New mobile app addresses depression in pregnant and postpartum women
Worcester, Mass. – A researcher at Worcester Polytechnic Institute (WPI) has launched a mobile app that will give obstetric providers an important new tool for assessing perinatal depression in women and guiding them to treatment. Perinatal depression affects one in seven women and is the most common medical complication of pregnancy.
The app, called Lifeline4Moms, was developed by Bengisu Tulu, associate professor of business at WPI's Foisie Business School, and tested by colleagues at the University of Massachusetts Medical School (UMMS). It was designed as a how-to decision aid, not a diagnostic tool, for obstericians and other maternal healthcare providers, who generally are not trained to diagnose and treat psychiatric illness. The app provides a comprehensive list of symptoms of mild, moderate and severe depression and offers suggestions for treatment paths, as well as guidance on how best to talk with the patient about her mental health needs.
Perinatal depression, which includes major and minor depressive episodes that happen during pregnancy or in the first 12 months after delivery, can have "devastating effects on women, infants, and families," according to the American Congress of Obstetricians and Gynecologists (ACOG). Although symptoms vary greatly, common indicators include anger, depression, fear, fatigue, insomnia and panic attacks. A combination of screening, treatment and follow-up are critical to help women suffering from depression.
"Perinatal depression is a major problem," agreed Tulu. "By using Lifeline4Moms during an office visit with a patient, obstetric caregivers can map out a treatment plan and help the patient make an appointment with a counselor, for example, to increase the likelihood that the patient will actually follow up and get the mental health care she needs."
The app builds upon the Edinburgh Postnatal Depression Scale, a depression screening that is traditionally given to a patient during the early stage of her pregnancy, during the second half of pregnancy, and post-partum. Coupled with that screening, the Lifeline4Moms app offers suggestions for how to talk with women about these symptoms and the various treatment and support options, including medication, therapy, and lifestyle changes.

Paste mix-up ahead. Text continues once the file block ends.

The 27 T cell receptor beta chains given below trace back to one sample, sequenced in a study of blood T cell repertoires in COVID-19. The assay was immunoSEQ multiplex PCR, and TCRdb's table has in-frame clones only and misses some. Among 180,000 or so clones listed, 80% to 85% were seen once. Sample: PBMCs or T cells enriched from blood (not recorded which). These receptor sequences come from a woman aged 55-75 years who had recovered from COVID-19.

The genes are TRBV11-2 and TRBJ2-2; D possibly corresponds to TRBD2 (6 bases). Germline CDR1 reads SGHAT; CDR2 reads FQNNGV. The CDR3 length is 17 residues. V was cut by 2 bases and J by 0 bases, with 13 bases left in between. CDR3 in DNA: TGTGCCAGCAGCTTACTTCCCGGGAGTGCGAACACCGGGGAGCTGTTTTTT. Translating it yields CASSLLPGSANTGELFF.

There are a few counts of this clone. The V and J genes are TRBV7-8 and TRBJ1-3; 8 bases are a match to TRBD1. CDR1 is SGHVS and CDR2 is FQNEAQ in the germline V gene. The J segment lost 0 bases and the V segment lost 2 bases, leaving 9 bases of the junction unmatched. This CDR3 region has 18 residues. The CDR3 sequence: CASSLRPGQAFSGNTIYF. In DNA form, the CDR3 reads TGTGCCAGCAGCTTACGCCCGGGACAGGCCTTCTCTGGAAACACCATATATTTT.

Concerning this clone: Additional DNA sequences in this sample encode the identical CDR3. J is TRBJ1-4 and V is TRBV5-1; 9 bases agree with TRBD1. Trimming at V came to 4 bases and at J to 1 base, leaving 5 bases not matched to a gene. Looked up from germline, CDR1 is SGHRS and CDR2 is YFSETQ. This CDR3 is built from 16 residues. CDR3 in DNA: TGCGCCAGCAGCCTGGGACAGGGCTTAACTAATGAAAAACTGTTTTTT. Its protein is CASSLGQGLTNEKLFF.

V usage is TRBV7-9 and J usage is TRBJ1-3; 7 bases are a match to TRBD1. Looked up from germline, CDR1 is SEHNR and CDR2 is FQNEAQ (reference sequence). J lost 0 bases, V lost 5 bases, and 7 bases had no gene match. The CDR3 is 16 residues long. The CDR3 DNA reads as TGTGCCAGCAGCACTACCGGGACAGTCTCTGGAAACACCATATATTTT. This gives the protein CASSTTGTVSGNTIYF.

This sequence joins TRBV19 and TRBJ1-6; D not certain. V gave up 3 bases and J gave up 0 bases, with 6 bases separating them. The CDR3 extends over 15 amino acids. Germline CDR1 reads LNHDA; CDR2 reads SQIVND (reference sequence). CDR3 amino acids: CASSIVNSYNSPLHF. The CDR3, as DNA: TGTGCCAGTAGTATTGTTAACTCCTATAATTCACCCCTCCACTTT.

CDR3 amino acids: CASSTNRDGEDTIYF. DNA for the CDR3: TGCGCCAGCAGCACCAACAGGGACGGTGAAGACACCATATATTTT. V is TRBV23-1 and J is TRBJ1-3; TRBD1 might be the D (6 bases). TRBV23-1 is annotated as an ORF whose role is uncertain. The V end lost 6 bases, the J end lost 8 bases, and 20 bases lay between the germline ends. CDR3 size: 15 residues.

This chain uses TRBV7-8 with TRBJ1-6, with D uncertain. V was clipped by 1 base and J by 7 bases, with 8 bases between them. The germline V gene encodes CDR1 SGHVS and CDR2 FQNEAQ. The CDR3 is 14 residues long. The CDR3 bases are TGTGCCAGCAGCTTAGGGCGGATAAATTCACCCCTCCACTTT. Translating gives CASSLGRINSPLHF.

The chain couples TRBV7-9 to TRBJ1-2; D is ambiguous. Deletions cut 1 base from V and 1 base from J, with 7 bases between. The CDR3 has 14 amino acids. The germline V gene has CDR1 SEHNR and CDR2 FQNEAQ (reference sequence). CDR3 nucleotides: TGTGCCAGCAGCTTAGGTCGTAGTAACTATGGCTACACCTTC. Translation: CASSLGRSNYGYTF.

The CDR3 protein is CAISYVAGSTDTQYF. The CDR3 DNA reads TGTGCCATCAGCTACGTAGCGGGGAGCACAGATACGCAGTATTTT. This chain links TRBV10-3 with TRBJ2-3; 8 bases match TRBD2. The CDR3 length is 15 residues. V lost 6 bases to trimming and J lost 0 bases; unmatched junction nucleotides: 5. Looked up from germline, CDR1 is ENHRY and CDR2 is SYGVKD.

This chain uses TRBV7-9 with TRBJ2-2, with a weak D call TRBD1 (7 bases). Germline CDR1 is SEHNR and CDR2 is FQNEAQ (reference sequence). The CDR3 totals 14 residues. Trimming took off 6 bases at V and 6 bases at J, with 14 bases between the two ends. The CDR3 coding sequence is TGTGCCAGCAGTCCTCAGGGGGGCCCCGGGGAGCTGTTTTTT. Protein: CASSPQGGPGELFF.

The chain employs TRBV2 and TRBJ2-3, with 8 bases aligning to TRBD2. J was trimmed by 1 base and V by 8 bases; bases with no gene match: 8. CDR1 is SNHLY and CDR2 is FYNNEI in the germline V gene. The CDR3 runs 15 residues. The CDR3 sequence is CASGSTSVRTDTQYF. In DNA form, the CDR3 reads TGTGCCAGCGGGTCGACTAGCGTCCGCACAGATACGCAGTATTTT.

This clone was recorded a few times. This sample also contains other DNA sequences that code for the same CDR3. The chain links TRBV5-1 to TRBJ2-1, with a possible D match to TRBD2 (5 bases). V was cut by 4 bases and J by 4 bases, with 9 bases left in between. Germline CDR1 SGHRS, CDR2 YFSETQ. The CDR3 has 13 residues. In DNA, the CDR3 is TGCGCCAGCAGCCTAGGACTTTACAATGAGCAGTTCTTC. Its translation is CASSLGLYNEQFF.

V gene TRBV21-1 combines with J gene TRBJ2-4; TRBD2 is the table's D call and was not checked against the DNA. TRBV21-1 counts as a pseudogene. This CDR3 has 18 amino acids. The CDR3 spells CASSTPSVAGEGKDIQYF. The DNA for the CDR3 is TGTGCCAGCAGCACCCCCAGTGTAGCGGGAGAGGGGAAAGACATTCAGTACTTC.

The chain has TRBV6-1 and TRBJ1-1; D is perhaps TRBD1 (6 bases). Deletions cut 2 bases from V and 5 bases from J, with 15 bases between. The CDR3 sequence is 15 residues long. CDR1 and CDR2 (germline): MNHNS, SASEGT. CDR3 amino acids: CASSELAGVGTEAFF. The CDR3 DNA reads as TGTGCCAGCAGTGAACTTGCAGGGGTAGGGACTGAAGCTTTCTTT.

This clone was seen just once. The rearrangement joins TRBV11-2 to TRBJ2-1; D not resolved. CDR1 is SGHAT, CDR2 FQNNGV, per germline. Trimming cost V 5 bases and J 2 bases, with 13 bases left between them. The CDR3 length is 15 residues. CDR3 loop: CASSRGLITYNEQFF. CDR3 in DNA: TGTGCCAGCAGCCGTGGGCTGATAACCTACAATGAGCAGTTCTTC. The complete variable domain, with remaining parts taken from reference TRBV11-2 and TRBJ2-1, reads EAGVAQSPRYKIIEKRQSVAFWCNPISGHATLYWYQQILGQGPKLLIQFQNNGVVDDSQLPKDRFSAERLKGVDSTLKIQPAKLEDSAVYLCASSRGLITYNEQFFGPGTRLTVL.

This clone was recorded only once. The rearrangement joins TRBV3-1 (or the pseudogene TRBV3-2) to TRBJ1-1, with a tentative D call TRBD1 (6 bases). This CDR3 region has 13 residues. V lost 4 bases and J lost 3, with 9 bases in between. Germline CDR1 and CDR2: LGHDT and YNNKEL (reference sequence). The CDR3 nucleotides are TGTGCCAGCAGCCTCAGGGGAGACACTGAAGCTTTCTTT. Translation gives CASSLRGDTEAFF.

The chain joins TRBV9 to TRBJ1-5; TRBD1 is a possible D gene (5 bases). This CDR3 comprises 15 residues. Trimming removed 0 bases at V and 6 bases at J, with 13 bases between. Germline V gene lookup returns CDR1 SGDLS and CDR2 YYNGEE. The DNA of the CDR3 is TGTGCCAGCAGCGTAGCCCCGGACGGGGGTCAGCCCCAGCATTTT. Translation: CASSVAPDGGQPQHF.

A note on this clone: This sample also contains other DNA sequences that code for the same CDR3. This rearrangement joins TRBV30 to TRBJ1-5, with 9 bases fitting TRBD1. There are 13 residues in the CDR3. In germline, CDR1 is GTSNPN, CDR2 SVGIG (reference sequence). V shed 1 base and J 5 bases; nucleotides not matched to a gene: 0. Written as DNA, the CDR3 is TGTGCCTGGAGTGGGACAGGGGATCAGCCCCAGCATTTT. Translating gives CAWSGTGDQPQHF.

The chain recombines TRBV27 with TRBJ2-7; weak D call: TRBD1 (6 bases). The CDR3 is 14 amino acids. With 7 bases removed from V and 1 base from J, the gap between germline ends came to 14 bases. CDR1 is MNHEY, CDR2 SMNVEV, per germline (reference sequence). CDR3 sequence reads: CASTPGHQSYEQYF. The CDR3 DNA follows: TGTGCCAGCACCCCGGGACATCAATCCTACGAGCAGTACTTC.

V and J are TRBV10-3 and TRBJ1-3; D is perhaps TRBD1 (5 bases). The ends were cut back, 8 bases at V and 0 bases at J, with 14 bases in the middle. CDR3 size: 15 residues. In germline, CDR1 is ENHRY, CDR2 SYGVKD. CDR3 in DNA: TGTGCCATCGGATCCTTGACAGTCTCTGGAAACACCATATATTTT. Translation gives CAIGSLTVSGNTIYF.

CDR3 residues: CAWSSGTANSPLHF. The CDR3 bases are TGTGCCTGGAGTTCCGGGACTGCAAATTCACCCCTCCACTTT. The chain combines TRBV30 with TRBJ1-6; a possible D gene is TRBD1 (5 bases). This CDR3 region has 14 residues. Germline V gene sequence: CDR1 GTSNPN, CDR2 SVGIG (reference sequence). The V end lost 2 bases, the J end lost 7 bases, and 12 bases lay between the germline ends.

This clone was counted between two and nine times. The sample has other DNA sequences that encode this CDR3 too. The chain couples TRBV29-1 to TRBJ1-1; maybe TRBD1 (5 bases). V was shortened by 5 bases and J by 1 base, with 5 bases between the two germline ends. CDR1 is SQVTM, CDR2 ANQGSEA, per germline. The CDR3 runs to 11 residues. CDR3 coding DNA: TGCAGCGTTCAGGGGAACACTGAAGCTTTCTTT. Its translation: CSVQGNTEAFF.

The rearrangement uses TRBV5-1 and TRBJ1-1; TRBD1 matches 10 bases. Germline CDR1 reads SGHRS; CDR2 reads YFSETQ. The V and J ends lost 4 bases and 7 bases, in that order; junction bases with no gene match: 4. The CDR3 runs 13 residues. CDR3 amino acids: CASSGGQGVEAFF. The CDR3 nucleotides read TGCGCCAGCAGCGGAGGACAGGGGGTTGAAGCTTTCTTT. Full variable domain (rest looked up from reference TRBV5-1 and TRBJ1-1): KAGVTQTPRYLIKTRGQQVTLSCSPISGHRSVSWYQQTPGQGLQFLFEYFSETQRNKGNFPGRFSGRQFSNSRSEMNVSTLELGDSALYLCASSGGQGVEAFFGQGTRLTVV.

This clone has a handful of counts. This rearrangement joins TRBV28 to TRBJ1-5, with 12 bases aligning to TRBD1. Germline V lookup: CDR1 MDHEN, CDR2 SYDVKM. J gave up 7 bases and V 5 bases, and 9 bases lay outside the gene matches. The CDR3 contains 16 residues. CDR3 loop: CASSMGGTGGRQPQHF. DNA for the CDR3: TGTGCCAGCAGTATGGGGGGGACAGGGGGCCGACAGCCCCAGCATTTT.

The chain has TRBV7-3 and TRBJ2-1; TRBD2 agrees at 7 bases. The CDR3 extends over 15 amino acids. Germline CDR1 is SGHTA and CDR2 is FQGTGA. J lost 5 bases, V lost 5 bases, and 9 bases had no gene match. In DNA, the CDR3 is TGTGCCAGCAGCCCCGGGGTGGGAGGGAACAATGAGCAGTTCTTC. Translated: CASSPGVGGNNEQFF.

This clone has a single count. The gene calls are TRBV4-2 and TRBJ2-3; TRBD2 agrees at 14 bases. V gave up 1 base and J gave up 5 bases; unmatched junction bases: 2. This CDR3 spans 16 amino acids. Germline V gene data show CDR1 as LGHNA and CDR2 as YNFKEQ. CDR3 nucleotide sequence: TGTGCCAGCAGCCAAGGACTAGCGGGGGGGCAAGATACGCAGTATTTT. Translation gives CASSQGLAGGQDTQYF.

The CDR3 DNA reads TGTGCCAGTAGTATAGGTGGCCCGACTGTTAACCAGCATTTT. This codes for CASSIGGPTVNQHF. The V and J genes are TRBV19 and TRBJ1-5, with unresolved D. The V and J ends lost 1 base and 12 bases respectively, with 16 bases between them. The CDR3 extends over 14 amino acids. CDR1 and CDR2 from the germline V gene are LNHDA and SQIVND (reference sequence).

The app was created through a WPI Major Qualifying Project (MQP), a team-based, professional-level design or research experience that all WPI undergraduates must complete. Over the course of three seven-week terms, Tulu and the student project team worked to design the app's user interface, the proper workflow among the different screens, and the best way to present the information correctly.
"I thought it would be interesting to look at how technology can create opportunities to support the perinatal depression journey, both for providers and patients," said Tulu.
A prototype of the app was tested by resident obstetricians at the University of Massachusetts Medical School (UMMS), which was the project sponsor. The doctors reviewed the app for value, usefulness, and design; results were presented at the American Medical Informatics Association conference in November.
The MQP team consisted of five management information systems majors: Nicolas Adami-Sampson, Trivani Shahi, Nicholas Shannon, Leif Waugh, and Drew Wethern. The project was sponsored by two current faculty members at UMMS: Dr. Nancy Byatt, associate professor of psychiatry, and Dr. Tiffany A. Moore Simas, associate professor of obstetrics and gynecology. Dr. Kathleen Biebel, formerly of UMMS and now deputy commissioner at the Massachusetts Rehabilitation Commission, was also a sponsor.
Lifeline4Moms is available for the iOS and Android platforms through the Apple and Google Play app stores.